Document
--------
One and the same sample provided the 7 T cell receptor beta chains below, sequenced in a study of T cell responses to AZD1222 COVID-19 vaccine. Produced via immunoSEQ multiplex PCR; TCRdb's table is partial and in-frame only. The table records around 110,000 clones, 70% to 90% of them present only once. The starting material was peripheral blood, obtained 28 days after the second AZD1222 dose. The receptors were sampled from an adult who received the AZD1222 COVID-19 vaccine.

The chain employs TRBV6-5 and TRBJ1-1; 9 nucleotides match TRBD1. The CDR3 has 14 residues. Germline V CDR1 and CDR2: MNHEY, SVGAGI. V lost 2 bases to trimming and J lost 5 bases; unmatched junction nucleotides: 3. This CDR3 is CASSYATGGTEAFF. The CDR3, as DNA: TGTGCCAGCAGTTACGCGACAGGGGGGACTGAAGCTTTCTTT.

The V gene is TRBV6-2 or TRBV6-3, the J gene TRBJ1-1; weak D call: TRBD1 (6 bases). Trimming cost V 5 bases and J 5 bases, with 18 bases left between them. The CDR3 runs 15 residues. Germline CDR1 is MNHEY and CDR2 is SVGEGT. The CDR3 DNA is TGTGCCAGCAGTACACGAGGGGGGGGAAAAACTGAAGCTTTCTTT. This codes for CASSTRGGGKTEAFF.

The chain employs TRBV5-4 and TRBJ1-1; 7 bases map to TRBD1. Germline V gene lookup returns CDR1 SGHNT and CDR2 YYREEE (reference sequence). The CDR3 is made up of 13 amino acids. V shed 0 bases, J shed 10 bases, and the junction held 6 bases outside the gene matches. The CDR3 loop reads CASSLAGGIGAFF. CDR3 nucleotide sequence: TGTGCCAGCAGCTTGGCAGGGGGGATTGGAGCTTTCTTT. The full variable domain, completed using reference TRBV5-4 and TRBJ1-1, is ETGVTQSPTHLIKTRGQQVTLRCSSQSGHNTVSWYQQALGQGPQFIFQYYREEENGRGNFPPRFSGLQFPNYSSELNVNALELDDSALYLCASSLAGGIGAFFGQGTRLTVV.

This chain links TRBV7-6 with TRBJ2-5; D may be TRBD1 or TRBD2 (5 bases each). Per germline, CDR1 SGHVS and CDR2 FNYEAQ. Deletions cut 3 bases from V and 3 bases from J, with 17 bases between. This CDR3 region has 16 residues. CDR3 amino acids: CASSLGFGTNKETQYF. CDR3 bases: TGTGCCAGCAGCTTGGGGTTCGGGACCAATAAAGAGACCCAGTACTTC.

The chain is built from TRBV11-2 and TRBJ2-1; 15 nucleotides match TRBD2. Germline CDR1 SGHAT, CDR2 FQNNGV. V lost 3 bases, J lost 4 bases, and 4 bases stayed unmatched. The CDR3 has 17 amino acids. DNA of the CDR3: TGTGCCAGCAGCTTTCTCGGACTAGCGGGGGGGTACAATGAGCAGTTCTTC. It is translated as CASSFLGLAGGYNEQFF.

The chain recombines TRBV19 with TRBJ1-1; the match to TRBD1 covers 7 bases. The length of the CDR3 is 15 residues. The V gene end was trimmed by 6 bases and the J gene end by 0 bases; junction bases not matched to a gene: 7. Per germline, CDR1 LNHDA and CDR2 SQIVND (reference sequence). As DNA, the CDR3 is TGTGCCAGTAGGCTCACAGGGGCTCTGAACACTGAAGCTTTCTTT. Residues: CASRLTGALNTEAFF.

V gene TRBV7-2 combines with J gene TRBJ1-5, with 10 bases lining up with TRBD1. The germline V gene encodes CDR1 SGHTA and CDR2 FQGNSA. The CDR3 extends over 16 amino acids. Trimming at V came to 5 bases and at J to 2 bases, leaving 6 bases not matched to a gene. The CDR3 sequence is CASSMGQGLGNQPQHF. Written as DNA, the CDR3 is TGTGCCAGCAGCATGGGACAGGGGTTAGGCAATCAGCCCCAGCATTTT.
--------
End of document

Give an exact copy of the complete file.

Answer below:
One and the same sample provided the 7 T cell receptor beta chains below, sequenced in a study of T cell responses to AZD1222 COVID-19 vaccine. Produced via immunoSEQ multiplex PCR; TCRdb's table is partial and in-frame only. The table records around 110,000 clones, 70% to 90% of them present only once. The starting material was peripheral blood, obtained 28 days after the second AZD1222 dose. The receptors were sampled from an adult who received the AZD1222 COVID-19 vaccine.

The chain employs TRBV6-5 and TRBJ1-1; 9 nucleotides match TRBD1. The CDR3 has 14 residues. Germline V CDR1 and CDR2: MNHEY, SVGAGI. V lost 2 bases to trimming and J lost 5 bases; unmatched junction nucleotides: 3. This CDR3 is CASSYATGGTEAFF. The CDR3, as DNA: TGTGCCAGCAGTTACGCGACAGGGGGGACTGAAGCTTTCTTT.

The V gene is TRBV6-2 or TRBV6-3, the J gene TRBJ1-1; weak D call: TRBD1 (6 bases). Trimming cost V 5 bases and J 5 bases, with 18 bases left between them. The CDR3 runs 15 residues. Germline CDR1 is MNHEY and CDR2 is SVGEGT. The CDR3 DNA is TGTGCCAGCAGTACACGAGGGGGGGGAAAAACTGAAGCTTTCTTT. This codes for CASSTRGGGKTEAFF.

The chain employs TRBV5-4 and TRBJ1-1; 7 bases map to TRBD1. Germline V gene lookup returns CDR1 SGHNT and CDR2 YYREEE (reference sequence). The CDR3 is made up of 13 amino acids. V shed 0 bases, J shed 10 bases, and the junction held 6 bases outside the gene matches. The CDR3 loop reads CASSLAGGIGAFF. CDR3 nucleotide sequence: TGTGCCAGCAGCTTGGCAGGGGGGATTGGAGCTTTCTTT. The full variable domain, completed using reference TRBV5-4 and TRBJ1-1, is ETGVTQSPTHLIKTRGQQVTLRCSSQSGHNTVSWYQQALGQGPQFIFQYYREEENGRGNFPPRFSGLQFPNYSSELNVNALELDDSALYLCASSLAGGIGAFFGQGTRLTVV.

This chain links TRBV7-6 with TRBJ2-5; D may be TRBD1 or TRBD2 (5 bases each). Per germline, CDR1 SGHVS and CDR2 FNYEAQ. Deletions cut 3 bases from V and 3 bases from J, with 17 bases between. This CDR3 region has 16 residues. CDR3 amino acids: CASSLGFGTNKETQYF. CDR3 bases: TGTGCCAGCAGCTTGGGGTTCGGGACCAATAAAGAGACCCAGTACTTC.

The chain is built from TRBV11-2 and TRBJ2-1; 15 nucleotides match TRBD2. Germline CDR1 SGHAT, CDR2 FQNNGV. V lost 3 bases, J lost 4 bases, and 4 bases stayed unmatched. The CDR3 has 17 amino acids. DNA of the CDR3: TGTGCCAGCAGCTTTCTCGGACTAGCGGGGGGGTACAATGAGCAGTTCTTC. It is translated as CASSFLGLAGGYNEQFF.

The chain recombines TRBV19 with TRBJ1-1; the match to TRBD1 covers 7 bases. The length of the CDR3 is 15 residues. The V gene end was trimmed by 6 bases and the J gene end by 0 bases; junction bases not matched to a gene: 7. Per germline, CDR1 LNHDA and CDR2 SQIVND (reference sequence). As DNA, the CDR3 is TGTGCCAGTAGGCTCACAGGGGCTCTGAACACTGAAGCTTTCTTT. Residues: CASRLTGALNTEAFF.

V gene TRBV7-2 combines with J gene TRBJ1-5, with 10 bases lining up with TRBD1. The germline V gene encodes CDR1 SGHTA and CDR2 FQGNSA. The CDR3 extends over 16 amino acids. Trimming at V came to 5 bases and at J to 2 bases, leaving 6 bases not matched to a gene. The CDR3 sequence is CASSMGQGLGNQPQHF. Written as DNA, the CDR3 is TGTGCCAGCAGCATGGGACAGGGGTTAGGCAATCAGCCCCAGCATTTT.